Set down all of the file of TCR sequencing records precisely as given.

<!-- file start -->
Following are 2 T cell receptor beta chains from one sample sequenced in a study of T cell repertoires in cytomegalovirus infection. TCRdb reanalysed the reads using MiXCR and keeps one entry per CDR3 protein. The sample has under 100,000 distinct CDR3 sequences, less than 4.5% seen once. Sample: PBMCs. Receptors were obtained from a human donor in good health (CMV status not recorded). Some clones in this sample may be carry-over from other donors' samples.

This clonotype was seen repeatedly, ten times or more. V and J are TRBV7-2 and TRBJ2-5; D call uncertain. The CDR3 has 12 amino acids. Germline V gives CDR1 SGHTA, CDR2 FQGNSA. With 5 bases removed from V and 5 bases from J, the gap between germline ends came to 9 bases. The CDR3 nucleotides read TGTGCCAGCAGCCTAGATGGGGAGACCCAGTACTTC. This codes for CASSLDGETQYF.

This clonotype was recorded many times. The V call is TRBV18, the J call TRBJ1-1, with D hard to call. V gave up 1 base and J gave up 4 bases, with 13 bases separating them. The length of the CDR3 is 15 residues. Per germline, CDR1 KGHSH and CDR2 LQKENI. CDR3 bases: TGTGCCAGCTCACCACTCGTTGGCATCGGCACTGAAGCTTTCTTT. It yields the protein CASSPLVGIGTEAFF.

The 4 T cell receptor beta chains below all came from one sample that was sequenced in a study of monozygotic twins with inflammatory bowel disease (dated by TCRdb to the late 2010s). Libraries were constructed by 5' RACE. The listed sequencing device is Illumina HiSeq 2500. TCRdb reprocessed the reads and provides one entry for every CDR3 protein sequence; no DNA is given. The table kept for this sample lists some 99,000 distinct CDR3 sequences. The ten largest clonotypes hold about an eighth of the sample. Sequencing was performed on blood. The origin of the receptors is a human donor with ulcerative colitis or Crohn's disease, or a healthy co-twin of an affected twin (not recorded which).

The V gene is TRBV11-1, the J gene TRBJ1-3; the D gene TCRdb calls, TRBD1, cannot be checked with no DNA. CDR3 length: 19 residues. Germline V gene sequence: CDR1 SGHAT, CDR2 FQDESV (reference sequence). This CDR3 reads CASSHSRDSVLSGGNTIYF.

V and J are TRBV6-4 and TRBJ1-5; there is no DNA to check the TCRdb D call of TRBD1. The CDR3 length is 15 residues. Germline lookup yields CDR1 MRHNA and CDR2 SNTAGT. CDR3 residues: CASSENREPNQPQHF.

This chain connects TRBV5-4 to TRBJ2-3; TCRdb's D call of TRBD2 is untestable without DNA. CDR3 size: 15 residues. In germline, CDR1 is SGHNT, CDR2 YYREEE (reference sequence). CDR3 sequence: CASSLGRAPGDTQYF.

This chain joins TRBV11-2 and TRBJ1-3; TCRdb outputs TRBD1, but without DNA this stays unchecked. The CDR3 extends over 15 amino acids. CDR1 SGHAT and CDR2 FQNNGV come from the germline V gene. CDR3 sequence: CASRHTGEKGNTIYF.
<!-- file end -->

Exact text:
Following are 2 T cell receptor beta chains from one sample sequenced in a study of T cell repertoires in cytomegalovirus infection. TCRdb reanalysed the reads using MiXCR and keeps one entry per CDR3 protein. The sample has under 100,000 distinct CDR3 sequences, less than 4.5% seen once. Sample: PBMCs. Receptors were obtained from a human donor in good health (CMV status not recorded). Some clones in this sample may be carry-over from other donors' samples.

This clonotype was seen repeatedly, ten times or more. V and J are TRBV7-2 and TRBJ2-5; D call uncertain. The CDR3 has 12 amino acids. Germline V gives CDR1 SGHTA, CDR2 FQGNSA. With 5 bases removed from V and 5 bases from J, the gap between germline ends came to 9 bases. The CDR3 nucleotides read TGTGCCAGCAGCCTAGATGGGGAGACCCAGTACTTC. This codes for CASSLDGETQYF.

This clonotype was recorded many times. The V call is TRBV18, the J call TRBJ1-1, with D hard to call. V gave up 1 base and J gave up 4 bases, with 13 bases separating them. The length of the CDR3 is 15 residues. Per germline, CDR1 KGHSH and CDR2 LQKENI. CDR3 bases: TGTGCCAGCTCACCACTCGTTGGCATCGGCACTGAAGCTTTCTTT. It yields the protein CASSPLVGIGTEAFF.

The 4 T cell receptor beta chains below all came from one sample that was sequenced in a study of monozygotic twins with inflammatory bowel disease (dated by TCRdb to the late 2010s). Libraries were constructed by 5' RACE. The listed sequencing device is Illumina HiSeq 2500. TCRdb reprocessed the reads and provides one entry for every CDR3 protein sequence; no DNA is given. The table kept for this sample lists some 99,000 distinct CDR3 sequences. The ten largest clonotypes hold about an eighth of the sample. Sequencing was performed on blood. The origin of the receptors is a human donor with ulcerative colitis or Crohn's disease, or a healthy co-twin of an affected twin (not recorded which).

The V gene is TRBV11-1, the J gene TRBJ1-3; the D gene TCRdb calls, TRBD1, cannot be checked with no DNA. CDR3 length: 19 residues. Germline V gene sequence: CDR1 SGHAT, CDR2 FQDESV (reference sequence). This CDR3 reads CASSHSRDSVLSGGNTIYF.

V and J are TRBV6-4 and TRBJ1-5; there is no DNA to check the TCRdb D call of TRBD1. The CDR3 length is 15 residues. Germline lookup yields CDR1 MRHNA and CDR2 SNTAGT. CDR3 residues: CASSENREPNQPQHF.

This chain connects TRBV5-4 to TRBJ2-3; TCRdb's D call of TRBD2 is untestable without DNA. CDR3 size: 15 residues. In germline, CDR1 is SGHNT, CDR2 YYREEE (reference sequence). CDR3 sequence: CASSLGRAPGDTQYF.

This chain joins TRBV11-2 and TRBJ1-3; TCRdb outputs TRBD1, but without DNA this stays unchecked. The CDR3 extends over 15 amino acids. CDR1 SGHAT and CDR2 FQNNGV come from the germline V gene. CDR3 sequence: CASRHTGEKGNTIYF.